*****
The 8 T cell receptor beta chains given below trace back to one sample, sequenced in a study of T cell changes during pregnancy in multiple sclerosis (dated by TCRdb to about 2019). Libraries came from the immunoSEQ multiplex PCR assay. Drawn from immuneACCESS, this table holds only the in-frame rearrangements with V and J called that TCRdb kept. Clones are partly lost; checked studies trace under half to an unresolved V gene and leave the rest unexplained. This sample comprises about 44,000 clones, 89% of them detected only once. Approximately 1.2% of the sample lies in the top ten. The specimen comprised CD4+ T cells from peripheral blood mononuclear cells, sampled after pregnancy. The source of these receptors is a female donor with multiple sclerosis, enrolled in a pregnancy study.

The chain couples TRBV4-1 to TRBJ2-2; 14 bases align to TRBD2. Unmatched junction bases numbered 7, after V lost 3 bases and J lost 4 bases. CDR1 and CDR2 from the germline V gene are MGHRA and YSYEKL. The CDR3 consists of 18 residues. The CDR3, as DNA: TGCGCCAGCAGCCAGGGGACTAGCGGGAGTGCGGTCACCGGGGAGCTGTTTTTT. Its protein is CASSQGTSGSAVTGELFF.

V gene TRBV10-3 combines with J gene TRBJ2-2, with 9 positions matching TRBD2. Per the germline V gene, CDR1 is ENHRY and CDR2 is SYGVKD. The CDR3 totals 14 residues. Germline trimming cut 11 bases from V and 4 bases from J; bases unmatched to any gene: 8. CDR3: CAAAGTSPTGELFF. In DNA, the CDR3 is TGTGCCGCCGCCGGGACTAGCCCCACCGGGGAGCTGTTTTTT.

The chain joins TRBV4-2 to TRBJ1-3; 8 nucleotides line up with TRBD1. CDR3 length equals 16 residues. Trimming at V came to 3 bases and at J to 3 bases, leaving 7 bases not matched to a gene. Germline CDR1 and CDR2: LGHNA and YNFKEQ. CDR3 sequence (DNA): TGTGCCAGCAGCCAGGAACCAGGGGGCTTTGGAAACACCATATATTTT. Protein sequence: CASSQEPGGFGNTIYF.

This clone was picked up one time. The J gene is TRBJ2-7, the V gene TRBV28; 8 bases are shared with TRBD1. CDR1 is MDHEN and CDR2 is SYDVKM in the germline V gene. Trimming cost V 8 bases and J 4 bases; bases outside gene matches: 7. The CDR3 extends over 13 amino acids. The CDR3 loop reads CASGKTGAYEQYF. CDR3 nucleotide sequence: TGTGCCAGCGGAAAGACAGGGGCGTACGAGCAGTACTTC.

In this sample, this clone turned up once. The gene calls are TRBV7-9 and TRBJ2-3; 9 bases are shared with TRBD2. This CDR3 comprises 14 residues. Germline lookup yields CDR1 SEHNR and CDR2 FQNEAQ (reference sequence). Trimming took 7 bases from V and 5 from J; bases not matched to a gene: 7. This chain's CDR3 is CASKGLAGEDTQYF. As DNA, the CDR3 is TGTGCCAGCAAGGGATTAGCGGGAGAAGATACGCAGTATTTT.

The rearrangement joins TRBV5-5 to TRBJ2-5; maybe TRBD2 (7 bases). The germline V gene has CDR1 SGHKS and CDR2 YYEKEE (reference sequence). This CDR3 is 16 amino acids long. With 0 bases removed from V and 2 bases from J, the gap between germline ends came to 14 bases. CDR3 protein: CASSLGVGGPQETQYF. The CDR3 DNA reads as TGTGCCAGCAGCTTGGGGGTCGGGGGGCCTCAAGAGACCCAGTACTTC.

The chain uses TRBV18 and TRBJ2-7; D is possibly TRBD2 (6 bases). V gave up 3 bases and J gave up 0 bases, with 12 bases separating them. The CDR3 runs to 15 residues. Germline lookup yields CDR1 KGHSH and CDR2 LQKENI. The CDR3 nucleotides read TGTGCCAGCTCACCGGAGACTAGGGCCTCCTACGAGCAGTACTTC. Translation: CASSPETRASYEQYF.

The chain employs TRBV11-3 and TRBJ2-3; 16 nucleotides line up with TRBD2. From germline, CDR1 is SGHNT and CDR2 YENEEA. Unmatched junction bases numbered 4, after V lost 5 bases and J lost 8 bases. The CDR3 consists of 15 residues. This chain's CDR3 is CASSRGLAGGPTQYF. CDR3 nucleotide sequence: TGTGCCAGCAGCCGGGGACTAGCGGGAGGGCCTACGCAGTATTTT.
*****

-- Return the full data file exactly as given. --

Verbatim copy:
The 8 T cell receptor beta chains given below trace back to one sample, sequenced in a study of T cell changes during pregnancy in multiple sclerosis (dated by TCRdb to about 2019). Libraries came from the immunoSEQ multiplex PCR assay. Drawn from immuneACCESS, this table holds only the in-frame rearrangements with V and J called that TCRdb kept. Clones are partly lost; checked studies trace under half to an unresolved V gene and leave the rest unexplained. This sample comprises about 44,000 clones, 89% of them detected only once. Approximately 1.2% of the sample lies in the top ten. The specimen comprised CD4+ T cells from peripheral blood mononuclear cells, sampled after pregnancy. The source of these receptors is a female donor with multiple sclerosis, enrolled in a pregnancy study.

The chain couples TRBV4-1 to TRBJ2-2; 14 bases align to TRBD2. Unmatched junction bases numbered 7, after V lost 3 bases and J lost 4 bases. CDR1 and CDR2 from the germline V gene are MGHRA and YSYEKL. The CDR3 consists of 18 residues. The CDR3, as DNA: TGCGCCAGCAGCCAGGGGACTAGCGGGAGTGCGGTCACCGGGGAGCTGTTTTTT. Its protein is CASSQGTSGSAVTGELFF.

V gene TRBV10-3 combines with J gene TRBJ2-2, with 9 positions matching TRBD2. Per the germline V gene, CDR1 is ENHRY and CDR2 is SYGVKD. The CDR3 totals 14 residues. Germline trimming cut 11 bases from V and 4 bases from J; bases unmatched to any gene: 8. CDR3: CAAAGTSPTGELFF. In DNA, the CDR3 is TGTGCCGCCGCCGGGACTAGCCCCACCGGGGAGCTGTTTTTT.

The chain joins TRBV4-2 to TRBJ1-3; 8 nucleotides line up with TRBD1. CDR3 length equals 16 residues. Trimming at V came to 3 bases and at J to 3 bases, leaving 7 bases not matched to a gene. Germline CDR1 and CDR2: LGHNA and YNFKEQ. CDR3 sequence (DNA): TGTGCCAGCAGCCAGGAACCAGGGGGCTTTGGAAACACCATATATTTT. Protein sequence: CASSQEPGGFGNTIYF.

This clone was picked up one time. The J gene is TRBJ2-7, the V gene TRBV28; 8 bases are shared with TRBD1. CDR1 is MDHEN and CDR2 is SYDVKM in the germline V gene. Trimming cost V 8 bases and J 4 bases; bases outside gene matches: 7. The CDR3 extends over 13 amino acids. The CDR3 loop reads CASGKTGAYEQYF. CDR3 nucleotide sequence: TGTGCCAGCGGAAAGACAGGGGCGTACGAGCAGTACTTC.

In this sample, this clone turned up once. The gene calls are TRBV7-9 and TRBJ2-3; 9 bases are shared with TRBD2. This CDR3 comprises 14 residues. Germline lookup yields CDR1 SEHNR and CDR2 FQNEAQ (reference sequence). Trimming took 7 bases from V and 5 from J; bases not matched to a gene: 7. This chain's CDR3 is CASKGLAGEDTQYF. As DNA, the CDR3 is TGTGCCAGCAAGGGATTAGCGGGAGAAGATACGCAGTATTTT.

The rearrangement joins TRBV5-5 to TRBJ2-5; maybe TRBD2 (7 bases). The germline V gene has CDR1 SGHKS and CDR2 YYEKEE (reference sequence). This CDR3 is 16 amino acids long. With 0 bases removed from V and 2 bases from J, the gap between germline ends came to 14 bases. CDR3 protein: CASSLGVGGPQETQYF. The CDR3 DNA reads as TGTGCCAGCAGCTTGGGGGTCGGGGGGCCTCAAGAGACCCAGTACTTC.

The chain uses TRBV18 and TRBJ2-7; D is possibly TRBD2 (6 bases). V gave up 3 bases and J gave up 0 bases, with 12 bases separating them. The CDR3 runs to 15 residues. Germline lookup yields CDR1 KGHSH and CDR2 LQKENI. The CDR3 nucleotides read TGTGCCAGCTCACCGGAGACTAGGGCCTCCTACGAGCAGTACTTC. Translation: CASSPETRASYEQYF.

The chain employs TRBV11-3 and TRBJ2-3; 16 nucleotides line up with TRBD2. From germline, CDR1 is SGHNT and CDR2 YENEEA. Unmatched junction bases numbered 4, after V lost 5 bases and J lost 8 bases. The CDR3 consists of 15 residues. This chain's CDR3 is CASSRGLAGGPTQYF. CDR3 nucleotide sequence: TGTGCCAGCAGCCGGGGACTAGCGGGAGGGCCTACGCAGTATTTT.